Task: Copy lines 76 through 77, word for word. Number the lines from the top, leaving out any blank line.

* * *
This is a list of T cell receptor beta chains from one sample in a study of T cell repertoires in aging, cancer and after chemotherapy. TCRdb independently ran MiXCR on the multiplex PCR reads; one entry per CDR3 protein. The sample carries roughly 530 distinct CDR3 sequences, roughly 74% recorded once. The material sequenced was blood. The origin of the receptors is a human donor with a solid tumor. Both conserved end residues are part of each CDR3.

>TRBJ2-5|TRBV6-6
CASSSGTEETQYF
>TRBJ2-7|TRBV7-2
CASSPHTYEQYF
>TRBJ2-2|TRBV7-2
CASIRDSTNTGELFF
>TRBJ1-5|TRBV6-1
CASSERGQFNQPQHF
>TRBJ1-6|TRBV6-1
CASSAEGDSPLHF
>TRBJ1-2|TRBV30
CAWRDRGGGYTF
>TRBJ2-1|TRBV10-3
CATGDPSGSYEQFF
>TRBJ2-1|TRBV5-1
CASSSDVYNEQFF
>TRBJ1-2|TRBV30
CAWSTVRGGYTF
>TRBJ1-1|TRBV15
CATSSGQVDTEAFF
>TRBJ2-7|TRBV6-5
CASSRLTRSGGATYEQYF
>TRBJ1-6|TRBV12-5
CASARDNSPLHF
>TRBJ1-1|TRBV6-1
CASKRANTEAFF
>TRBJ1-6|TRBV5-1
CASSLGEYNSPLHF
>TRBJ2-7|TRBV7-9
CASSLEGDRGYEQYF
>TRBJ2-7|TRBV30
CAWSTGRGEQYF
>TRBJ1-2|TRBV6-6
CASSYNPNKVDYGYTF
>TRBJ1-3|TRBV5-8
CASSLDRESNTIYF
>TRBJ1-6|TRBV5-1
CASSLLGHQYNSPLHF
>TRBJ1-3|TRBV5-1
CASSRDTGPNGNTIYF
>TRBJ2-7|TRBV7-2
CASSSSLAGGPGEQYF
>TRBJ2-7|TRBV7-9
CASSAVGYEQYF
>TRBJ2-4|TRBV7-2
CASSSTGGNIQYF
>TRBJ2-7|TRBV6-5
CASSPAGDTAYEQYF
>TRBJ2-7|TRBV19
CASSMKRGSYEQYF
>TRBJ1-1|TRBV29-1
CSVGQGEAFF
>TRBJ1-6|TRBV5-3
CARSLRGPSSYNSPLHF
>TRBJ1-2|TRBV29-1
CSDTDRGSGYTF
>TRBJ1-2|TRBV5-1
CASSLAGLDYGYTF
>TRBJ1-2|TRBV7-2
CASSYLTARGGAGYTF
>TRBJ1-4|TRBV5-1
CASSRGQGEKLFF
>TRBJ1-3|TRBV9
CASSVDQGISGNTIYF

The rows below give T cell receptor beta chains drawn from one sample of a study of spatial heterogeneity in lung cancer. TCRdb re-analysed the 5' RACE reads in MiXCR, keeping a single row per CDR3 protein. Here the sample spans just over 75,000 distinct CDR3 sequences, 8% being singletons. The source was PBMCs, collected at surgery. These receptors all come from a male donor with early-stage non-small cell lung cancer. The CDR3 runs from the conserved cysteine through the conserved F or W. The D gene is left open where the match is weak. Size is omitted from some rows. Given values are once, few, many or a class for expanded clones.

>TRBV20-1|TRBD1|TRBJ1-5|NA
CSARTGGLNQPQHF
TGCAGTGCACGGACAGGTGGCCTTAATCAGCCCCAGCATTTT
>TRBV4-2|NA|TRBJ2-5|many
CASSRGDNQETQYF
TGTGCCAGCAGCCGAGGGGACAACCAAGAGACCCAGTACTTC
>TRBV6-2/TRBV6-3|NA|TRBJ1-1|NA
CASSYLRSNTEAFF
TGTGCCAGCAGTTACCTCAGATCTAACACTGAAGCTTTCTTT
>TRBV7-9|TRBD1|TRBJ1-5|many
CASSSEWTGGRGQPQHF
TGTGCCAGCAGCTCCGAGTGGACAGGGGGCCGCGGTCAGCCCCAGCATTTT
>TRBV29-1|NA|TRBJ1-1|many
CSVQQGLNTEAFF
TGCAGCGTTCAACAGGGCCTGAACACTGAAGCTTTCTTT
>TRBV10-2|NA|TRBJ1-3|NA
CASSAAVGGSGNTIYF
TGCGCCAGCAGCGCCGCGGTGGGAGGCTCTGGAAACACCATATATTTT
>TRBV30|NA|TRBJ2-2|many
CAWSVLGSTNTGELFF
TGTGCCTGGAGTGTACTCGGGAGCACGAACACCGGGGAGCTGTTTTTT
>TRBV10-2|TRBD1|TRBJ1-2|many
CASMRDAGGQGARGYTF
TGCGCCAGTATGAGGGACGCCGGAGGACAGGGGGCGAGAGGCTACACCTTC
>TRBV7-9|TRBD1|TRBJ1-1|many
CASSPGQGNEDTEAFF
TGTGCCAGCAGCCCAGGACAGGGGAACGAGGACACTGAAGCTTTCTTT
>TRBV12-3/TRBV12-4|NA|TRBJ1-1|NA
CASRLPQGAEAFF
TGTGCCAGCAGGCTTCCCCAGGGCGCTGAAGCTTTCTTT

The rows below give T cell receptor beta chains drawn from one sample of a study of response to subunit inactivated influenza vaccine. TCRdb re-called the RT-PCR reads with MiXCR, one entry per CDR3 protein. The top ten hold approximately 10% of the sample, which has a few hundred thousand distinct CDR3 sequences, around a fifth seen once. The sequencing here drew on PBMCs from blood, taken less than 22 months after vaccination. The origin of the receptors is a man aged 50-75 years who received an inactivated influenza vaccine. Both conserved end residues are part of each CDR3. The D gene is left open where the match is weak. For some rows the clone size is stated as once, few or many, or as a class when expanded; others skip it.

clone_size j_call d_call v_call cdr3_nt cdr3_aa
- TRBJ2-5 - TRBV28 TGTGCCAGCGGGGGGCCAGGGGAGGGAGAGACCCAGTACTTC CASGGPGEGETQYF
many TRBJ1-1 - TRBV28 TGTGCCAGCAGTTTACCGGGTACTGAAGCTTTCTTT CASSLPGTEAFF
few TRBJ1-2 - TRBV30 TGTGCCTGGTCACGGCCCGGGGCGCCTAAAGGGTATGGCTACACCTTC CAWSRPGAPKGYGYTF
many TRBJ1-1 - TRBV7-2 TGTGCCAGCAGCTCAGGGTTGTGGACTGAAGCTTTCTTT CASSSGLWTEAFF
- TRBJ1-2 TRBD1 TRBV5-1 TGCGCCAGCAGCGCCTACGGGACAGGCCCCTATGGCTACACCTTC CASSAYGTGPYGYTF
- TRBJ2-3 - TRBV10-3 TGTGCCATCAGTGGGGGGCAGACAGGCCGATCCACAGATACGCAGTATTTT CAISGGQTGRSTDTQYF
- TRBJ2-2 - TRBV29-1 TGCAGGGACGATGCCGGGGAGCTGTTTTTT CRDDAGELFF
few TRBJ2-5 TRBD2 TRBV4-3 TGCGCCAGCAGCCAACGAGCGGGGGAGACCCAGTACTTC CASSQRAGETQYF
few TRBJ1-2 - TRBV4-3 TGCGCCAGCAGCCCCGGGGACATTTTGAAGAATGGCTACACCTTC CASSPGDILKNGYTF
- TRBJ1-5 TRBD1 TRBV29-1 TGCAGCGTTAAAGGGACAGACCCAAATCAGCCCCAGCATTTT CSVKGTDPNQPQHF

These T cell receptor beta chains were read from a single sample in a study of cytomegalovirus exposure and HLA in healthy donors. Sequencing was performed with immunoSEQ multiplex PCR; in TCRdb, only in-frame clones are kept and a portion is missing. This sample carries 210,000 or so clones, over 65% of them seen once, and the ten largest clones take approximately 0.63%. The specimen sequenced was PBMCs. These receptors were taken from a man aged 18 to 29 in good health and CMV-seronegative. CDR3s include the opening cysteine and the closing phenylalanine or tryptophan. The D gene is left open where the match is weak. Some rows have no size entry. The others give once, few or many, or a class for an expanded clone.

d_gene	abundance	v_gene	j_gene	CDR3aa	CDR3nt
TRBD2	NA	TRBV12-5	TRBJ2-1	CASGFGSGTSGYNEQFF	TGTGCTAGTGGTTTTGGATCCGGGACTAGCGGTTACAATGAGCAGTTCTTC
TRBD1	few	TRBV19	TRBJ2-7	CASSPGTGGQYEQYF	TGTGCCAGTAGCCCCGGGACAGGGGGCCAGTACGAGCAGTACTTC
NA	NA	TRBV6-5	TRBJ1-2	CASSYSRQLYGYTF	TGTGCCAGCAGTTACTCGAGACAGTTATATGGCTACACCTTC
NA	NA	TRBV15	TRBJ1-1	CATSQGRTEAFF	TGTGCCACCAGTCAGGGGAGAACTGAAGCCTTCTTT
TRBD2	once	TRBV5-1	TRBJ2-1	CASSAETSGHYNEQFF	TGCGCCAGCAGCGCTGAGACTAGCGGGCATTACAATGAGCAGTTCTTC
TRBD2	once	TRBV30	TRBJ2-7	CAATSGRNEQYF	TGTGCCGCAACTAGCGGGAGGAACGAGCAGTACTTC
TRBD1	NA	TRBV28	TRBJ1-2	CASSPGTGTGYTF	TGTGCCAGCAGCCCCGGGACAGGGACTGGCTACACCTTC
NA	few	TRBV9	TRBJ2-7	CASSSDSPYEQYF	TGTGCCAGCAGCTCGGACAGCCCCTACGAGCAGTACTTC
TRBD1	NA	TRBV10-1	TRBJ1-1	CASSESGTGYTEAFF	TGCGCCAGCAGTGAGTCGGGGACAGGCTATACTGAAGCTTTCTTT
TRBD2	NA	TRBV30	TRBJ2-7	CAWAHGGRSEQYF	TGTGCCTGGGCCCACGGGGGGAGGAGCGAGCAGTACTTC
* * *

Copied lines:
>TRBV7-9|TRBD1|TRBJ1-5|many
CASSSEWTGGRGQPQHF